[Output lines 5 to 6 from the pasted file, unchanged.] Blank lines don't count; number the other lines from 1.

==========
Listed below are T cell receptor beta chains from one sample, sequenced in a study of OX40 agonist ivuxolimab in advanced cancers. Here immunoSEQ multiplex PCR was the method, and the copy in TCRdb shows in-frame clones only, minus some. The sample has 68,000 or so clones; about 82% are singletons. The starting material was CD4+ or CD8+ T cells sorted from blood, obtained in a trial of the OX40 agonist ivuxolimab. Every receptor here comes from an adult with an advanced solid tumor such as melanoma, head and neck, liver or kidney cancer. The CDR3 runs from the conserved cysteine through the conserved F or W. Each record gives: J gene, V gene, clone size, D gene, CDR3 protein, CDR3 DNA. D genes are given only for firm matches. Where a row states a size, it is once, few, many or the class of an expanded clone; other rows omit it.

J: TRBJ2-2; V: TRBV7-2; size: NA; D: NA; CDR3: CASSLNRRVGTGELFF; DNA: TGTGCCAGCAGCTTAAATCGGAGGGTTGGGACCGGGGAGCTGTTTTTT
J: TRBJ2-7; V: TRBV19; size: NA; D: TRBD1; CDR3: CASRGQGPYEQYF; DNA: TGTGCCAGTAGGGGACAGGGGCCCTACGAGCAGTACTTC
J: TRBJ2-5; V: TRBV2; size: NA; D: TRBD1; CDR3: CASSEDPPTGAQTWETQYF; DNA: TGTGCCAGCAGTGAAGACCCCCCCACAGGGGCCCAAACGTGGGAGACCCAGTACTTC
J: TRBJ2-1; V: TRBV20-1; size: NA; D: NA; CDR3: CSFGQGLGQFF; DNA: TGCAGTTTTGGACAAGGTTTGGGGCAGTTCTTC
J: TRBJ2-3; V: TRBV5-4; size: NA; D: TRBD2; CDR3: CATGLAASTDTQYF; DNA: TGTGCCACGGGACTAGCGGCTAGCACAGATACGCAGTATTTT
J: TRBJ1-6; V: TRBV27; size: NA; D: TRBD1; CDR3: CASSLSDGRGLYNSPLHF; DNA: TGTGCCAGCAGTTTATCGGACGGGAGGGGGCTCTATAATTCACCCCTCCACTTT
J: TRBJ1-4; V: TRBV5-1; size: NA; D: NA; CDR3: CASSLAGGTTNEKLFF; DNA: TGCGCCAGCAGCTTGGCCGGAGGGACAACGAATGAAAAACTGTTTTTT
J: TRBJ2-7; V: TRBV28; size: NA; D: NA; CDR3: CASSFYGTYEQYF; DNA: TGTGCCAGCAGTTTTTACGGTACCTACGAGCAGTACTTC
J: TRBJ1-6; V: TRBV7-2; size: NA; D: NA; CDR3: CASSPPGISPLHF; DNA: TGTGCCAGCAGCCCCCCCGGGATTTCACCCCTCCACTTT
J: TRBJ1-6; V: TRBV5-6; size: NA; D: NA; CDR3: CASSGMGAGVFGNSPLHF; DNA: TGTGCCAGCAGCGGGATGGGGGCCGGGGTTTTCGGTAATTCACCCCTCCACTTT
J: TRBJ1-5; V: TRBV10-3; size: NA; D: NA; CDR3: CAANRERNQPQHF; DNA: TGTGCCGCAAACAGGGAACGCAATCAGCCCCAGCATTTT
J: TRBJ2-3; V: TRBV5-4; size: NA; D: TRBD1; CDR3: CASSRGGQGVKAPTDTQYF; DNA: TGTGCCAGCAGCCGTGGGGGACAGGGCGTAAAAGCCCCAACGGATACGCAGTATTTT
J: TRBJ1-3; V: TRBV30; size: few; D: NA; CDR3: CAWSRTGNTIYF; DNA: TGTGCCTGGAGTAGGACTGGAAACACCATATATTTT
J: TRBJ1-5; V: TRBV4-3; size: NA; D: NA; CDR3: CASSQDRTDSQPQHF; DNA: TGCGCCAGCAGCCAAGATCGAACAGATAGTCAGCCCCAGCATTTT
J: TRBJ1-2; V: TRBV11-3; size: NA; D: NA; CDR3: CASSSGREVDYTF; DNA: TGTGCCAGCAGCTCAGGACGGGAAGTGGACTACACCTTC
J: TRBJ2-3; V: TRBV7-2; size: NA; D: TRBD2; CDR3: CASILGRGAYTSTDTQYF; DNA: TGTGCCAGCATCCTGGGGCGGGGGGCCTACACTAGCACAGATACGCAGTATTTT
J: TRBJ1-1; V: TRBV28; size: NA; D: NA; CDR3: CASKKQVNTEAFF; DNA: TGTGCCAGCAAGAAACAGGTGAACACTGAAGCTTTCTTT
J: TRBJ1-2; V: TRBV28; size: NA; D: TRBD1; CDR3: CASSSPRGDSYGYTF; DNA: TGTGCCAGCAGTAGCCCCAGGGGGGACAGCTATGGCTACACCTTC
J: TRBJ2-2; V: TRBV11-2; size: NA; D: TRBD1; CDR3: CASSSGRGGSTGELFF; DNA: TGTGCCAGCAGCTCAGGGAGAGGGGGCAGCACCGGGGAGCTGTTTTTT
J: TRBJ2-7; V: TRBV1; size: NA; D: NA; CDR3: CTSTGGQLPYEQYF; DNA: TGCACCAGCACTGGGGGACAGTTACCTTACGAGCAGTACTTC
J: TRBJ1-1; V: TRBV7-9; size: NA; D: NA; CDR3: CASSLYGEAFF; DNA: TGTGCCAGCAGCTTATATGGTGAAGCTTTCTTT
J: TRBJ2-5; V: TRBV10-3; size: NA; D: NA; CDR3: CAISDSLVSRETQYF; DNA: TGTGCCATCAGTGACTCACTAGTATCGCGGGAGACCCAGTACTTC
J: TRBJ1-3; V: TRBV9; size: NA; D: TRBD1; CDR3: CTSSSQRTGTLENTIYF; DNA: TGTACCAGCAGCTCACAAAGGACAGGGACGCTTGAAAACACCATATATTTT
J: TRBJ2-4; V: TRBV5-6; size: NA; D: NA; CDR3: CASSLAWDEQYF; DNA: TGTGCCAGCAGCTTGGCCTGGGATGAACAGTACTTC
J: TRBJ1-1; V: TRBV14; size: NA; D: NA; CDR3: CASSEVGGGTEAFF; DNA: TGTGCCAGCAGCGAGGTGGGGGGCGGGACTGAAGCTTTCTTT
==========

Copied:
J: TRBJ2-1; V: TRBV20-1; size: NA; D: NA; CDR3: CSFGQGLGQFF; DNA: TGCAGTTTTGGACAAGGTTTGGGGCAGTTCTTC
J: TRBJ2-3; V: TRBV5-4; size: NA; D: TRBD2; CDR3: CATGLAASTDTQYF; DNA: TGTGCCACGGGACTAGCGGCTAGCACAGATACGCAGTATTTT